Crows usually only socialize with close family members, but they’re willing to branch out when importation information about food is being shared. The findings, published in Nature Communications this week, suggest that changes in the dynamics of their social networks could accelerate the flow of information – including how to use tools to exploit hidden prey.
Famously clever New Caledonian crows (Corvus moneduloides) can extract insects from holes in tree bark using small sticks, manufacture tools of various shapes from barbed leaves, and craft hooks out of forked twigs. However, "we currently have little idea how much of this information, if any, is socially or individually learned, or innate," Oxford’s James St Clair told IFLScience.
To explore how crow networks support the flow of information, St Clair and colleagues used wireless sensor technology to map interactions among a population of multi-family groups living in a forest on the west coast of Grand Terre Island, New Caledonia. The 33 free-ranging birds were fitted with 10-gram (0.35 ounce) tags that transmitted radio pulses every 20 seconds while also receiving and logging signals from nearby tags. Additionally, with 45 fixed receivers monitoring the roaming tags, the researchers ended up with detailed records of the time, proximity and duration of all crow encounters over a span of 19 days.
Then, to examine how changes in the abundance of local resources might affect network dynamics, the researchers mimicked resource gluts that naturally occur when decaying candlenut trees fall and break open – exposing the burrows of highly nutritious longhorn beetle larvae, which crows can dexterously extract with sticks (pictured right).
The majority of interactions occur between a small number of genetically-related crows or male-female bonded pairs. However, when tasty grubs are introduced, the overall connectivity of the network increases rapidly – and so do the interactions among birds who weren’t previously associated.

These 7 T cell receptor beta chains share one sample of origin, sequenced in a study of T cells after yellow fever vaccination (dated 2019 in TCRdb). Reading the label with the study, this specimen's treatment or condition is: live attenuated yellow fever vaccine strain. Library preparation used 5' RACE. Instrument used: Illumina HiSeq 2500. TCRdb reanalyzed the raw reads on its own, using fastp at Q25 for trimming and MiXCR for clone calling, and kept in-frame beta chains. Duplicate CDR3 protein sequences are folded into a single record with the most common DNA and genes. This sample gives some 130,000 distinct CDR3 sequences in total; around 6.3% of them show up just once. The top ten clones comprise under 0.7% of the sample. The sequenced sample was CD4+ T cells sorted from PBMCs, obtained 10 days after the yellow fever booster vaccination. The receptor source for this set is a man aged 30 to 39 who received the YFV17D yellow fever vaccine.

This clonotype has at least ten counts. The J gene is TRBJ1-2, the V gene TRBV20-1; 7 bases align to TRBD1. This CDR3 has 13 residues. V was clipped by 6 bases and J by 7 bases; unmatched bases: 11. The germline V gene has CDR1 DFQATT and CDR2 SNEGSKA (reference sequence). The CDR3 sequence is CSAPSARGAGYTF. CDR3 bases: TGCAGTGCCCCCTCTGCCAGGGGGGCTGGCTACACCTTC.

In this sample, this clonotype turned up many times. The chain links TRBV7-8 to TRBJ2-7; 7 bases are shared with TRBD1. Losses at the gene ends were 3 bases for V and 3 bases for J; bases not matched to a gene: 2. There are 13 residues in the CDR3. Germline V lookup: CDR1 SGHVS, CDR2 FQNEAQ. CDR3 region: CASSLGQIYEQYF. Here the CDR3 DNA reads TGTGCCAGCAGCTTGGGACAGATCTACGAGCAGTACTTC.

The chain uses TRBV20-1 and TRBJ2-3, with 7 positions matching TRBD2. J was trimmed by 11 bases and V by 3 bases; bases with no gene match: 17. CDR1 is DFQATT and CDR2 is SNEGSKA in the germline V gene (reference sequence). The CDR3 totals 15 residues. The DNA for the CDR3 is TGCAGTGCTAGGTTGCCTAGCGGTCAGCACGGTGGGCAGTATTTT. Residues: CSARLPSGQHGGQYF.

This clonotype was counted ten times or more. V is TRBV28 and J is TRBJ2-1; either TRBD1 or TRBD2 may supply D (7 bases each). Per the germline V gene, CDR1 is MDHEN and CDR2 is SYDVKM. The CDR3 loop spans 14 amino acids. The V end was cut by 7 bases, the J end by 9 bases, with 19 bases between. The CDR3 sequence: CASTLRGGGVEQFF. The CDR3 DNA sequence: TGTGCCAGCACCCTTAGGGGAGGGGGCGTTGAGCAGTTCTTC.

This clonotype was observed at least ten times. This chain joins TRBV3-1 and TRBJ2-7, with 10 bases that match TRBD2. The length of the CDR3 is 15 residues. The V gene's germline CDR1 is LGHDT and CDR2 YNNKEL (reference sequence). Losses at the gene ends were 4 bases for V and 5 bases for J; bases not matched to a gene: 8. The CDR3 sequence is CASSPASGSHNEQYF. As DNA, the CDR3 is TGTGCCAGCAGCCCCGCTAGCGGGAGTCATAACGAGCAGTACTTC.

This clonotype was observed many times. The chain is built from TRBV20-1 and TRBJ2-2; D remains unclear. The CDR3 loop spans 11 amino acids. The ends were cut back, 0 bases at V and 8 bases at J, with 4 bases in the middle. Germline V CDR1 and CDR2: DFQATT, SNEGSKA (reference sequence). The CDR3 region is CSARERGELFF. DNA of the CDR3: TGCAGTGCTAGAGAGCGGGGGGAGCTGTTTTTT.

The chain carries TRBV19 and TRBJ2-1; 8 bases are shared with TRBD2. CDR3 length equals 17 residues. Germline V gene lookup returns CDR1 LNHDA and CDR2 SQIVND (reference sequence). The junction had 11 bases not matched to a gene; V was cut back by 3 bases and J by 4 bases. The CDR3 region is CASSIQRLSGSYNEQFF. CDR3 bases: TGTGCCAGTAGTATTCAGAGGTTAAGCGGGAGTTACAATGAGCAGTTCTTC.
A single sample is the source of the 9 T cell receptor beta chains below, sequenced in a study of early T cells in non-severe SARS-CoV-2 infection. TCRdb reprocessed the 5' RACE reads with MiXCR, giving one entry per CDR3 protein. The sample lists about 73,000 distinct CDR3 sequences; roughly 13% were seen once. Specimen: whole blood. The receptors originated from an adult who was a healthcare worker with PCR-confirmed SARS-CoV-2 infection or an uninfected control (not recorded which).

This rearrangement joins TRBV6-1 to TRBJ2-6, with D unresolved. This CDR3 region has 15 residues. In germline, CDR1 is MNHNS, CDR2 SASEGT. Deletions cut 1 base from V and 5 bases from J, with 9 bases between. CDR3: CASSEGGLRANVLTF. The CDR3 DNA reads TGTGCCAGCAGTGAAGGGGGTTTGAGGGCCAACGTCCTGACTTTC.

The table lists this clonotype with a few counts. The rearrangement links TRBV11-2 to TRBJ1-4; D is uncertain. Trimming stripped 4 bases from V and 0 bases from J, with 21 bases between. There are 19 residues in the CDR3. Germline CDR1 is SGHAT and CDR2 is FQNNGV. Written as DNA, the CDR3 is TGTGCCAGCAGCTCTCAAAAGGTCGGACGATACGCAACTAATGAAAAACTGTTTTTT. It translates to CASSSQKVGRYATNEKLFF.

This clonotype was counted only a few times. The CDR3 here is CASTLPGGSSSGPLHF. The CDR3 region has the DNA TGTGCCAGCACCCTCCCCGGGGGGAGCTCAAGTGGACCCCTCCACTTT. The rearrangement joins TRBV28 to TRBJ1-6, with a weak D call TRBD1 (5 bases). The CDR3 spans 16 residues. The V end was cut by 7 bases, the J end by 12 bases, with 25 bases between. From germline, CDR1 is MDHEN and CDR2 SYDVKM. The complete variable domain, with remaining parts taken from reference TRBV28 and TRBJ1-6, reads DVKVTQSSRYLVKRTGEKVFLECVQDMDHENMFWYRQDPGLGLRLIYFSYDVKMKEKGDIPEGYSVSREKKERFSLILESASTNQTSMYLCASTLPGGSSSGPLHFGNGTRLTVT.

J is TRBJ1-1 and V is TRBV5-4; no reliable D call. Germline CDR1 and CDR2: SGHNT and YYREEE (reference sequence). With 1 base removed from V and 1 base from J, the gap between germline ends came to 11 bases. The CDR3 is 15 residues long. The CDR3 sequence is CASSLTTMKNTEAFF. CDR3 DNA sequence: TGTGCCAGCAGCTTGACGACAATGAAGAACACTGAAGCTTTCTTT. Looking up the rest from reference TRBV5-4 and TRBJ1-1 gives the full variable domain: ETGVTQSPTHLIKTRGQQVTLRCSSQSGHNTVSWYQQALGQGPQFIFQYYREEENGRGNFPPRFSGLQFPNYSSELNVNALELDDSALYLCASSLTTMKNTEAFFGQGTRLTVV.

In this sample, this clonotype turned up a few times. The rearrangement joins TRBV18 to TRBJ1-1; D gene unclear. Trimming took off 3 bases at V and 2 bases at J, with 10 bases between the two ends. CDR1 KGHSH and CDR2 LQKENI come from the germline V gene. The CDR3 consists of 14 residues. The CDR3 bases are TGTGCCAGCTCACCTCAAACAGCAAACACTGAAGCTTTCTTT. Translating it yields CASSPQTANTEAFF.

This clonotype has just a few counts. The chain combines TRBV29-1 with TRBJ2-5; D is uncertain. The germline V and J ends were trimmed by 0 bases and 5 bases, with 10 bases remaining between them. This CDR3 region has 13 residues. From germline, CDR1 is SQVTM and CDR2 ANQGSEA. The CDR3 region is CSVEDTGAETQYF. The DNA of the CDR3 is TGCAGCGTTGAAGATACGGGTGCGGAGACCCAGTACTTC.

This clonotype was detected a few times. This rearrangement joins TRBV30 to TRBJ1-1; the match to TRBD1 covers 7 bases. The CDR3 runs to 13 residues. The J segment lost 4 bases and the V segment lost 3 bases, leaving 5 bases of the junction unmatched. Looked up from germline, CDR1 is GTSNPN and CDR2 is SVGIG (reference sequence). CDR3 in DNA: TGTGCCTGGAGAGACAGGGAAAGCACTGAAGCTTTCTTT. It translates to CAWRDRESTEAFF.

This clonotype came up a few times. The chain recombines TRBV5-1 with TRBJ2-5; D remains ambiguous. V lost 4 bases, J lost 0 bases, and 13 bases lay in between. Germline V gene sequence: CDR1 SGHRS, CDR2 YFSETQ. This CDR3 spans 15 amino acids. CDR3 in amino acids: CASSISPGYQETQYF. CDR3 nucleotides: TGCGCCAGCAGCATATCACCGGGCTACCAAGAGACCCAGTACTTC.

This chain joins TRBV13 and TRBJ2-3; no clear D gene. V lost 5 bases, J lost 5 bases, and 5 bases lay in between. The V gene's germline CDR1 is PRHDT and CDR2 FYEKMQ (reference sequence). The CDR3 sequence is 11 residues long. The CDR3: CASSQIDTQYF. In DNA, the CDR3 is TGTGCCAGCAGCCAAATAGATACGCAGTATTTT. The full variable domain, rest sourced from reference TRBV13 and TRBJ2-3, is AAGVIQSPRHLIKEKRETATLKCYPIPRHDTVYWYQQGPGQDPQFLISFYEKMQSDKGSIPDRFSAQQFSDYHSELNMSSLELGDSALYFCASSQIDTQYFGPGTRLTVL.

These interactions are highly localized. None of these changes were observed when the grubs became available halfway between neighboring territories of different multi-family groups. This expansion of local social network connectivity suggests that there are ample opportunities for information exchange, and this response to food likely facilitated the evolution, maintenance, and widespread adoption of tool use.
"If we think back to the crow that 'discovered' that tools could be used to obtain food (or to subsequent innovators that discovered new tool-use contexts or design features) and assume that the new information can be transmitted by social learning, then the social network properties become very important for whether, and how quickly, that information can spread or be lost," St Clair explained to IFLScience.
Some animals feed alone (and vigorously defend their resources), so when one individual comes up with a foraging innovation, there’s a slim chance of others observing it closely enough to learn it; that discovery likely dies with its discoverer. For animals that forage in very small groups of a couple individuals, or those who only tolerate close kin, innovation could spread quickly within the group or family – but probably not beyond it.
"A 'perfect storm' scenario occurs when animals are happy to aggregate in the way that we observed – next to multiple individuals that can be entirely unrelated," St Clair added. "This opens up lots of potential transmission pathways. Odds are, if somebody expresses a foraging behavior, somebody else will be there to observe it.”
A wild, wing-tagged New Caledonian crow wearing a backpack-mounted Encounternet proximity logger.
Images in the text used courtesy of James St Clair.